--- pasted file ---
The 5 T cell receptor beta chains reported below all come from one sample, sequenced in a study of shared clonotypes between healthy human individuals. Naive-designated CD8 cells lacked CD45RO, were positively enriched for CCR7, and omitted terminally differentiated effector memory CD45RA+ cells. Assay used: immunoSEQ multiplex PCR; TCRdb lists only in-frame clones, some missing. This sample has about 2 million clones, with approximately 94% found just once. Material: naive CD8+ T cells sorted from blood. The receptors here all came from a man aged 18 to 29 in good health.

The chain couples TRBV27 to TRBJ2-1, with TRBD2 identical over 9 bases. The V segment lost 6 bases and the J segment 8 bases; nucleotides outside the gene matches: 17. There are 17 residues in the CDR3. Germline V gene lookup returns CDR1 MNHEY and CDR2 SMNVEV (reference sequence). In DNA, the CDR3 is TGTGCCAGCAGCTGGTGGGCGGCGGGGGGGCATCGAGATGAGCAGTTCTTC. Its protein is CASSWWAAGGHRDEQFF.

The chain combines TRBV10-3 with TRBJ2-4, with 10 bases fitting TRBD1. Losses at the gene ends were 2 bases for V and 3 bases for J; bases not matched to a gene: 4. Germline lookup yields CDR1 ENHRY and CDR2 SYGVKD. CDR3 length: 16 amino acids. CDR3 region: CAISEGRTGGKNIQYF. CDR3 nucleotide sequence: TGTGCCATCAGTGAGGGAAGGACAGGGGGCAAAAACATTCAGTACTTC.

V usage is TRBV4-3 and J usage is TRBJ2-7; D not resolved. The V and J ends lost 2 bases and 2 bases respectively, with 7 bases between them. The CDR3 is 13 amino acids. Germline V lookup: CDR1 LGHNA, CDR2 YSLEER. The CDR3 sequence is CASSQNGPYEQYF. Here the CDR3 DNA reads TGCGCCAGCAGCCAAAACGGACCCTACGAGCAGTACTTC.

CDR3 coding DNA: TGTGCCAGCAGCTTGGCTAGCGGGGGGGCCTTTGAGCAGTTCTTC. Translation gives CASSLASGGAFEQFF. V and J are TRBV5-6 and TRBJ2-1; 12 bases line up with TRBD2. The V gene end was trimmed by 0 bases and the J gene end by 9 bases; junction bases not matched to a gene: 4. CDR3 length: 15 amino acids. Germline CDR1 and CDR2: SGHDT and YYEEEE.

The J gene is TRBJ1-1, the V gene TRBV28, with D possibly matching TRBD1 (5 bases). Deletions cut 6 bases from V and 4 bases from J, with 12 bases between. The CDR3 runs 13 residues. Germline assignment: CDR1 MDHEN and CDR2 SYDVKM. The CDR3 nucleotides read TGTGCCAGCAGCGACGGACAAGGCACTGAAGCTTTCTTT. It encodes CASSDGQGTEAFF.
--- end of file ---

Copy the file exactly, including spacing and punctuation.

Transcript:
The 5 T cell receptor beta chains reported below all come from one sample, sequenced in a study of shared clonotypes between healthy human individuals. Naive-designated CD8 cells lacked CD45RO, were positively enriched for CCR7, and omitted terminally differentiated effector memory CD45RA+ cells. Assay used: immunoSEQ multiplex PCR; TCRdb lists only in-frame clones, some missing. This sample has about 2 million clones, with approximately 94% found just once. Material: naive CD8+ T cells sorted from blood. The receptors here all came from a man aged 18 to 29 in good health.

The chain couples TRBV27 to TRBJ2-1, with TRBD2 identical over 9 bases. The V segment lost 6 bases and the J segment 8 bases; nucleotides outside the gene matches: 17. There are 17 residues in the CDR3. Germline V gene lookup returns CDR1 MNHEY and CDR2 SMNVEV (reference sequence). In DNA, the CDR3 is TGTGCCAGCAGCTGGTGGGCGGCGGGGGGGCATCGAGATGAGCAGTTCTTC. Its protein is CASSWWAAGGHRDEQFF.

The chain combines TRBV10-3 with TRBJ2-4, with 10 bases fitting TRBD1. Losses at the gene ends were 2 bases for V and 3 bases for J; bases not matched to a gene: 4. Germline lookup yields CDR1 ENHRY and CDR2 SYGVKD. CDR3 length: 16 amino acids. CDR3 region: CAISEGRTGGKNIQYF. CDR3 nucleotide sequence: TGTGCCATCAGTGAGGGAAGGACAGGGGGCAAAAACATTCAGTACTTC.

V usage is TRBV4-3 and J usage is TRBJ2-7; D not resolved. The V and J ends lost 2 bases and 2 bases respectively, with 7 bases between them. The CDR3 is 13 amino acids. Germline V lookup: CDR1 LGHNA, CDR2 YSLEER. The CDR3 sequence is CASSQNGPYEQYF. Here the CDR3 DNA reads TGCGCCAGCAGCCAAAACGGACCCTACGAGCAGTACTTC.

CDR3 coding DNA: TGTGCCAGCAGCTTGGCTAGCGGGGGGGCCTTTGAGCAGTTCTTC. Translation gives CASSLASGGAFEQFF. V and J are TRBV5-6 and TRBJ2-1; 12 bases line up with TRBD2. The V gene end was trimmed by 0 bases and the J gene end by 9 bases; junction bases not matched to a gene: 4. CDR3 length: 15 amino acids. Germline CDR1 and CDR2: SGHDT and YYEEEE.

The J gene is TRBJ1-1, the V gene TRBV28, with D possibly matching TRBD1 (5 bases). Deletions cut 6 bases from V and 4 bases from J, with 12 bases between. The CDR3 runs 13 residues. Germline assignment: CDR1 MDHEN and CDR2 SYDVKM. The CDR3 nucleotides read TGTGCCAGCAGCGACGGACAAGGCACTGAAGCTTTCTTT. It encodes CASSDGQGTEAFF.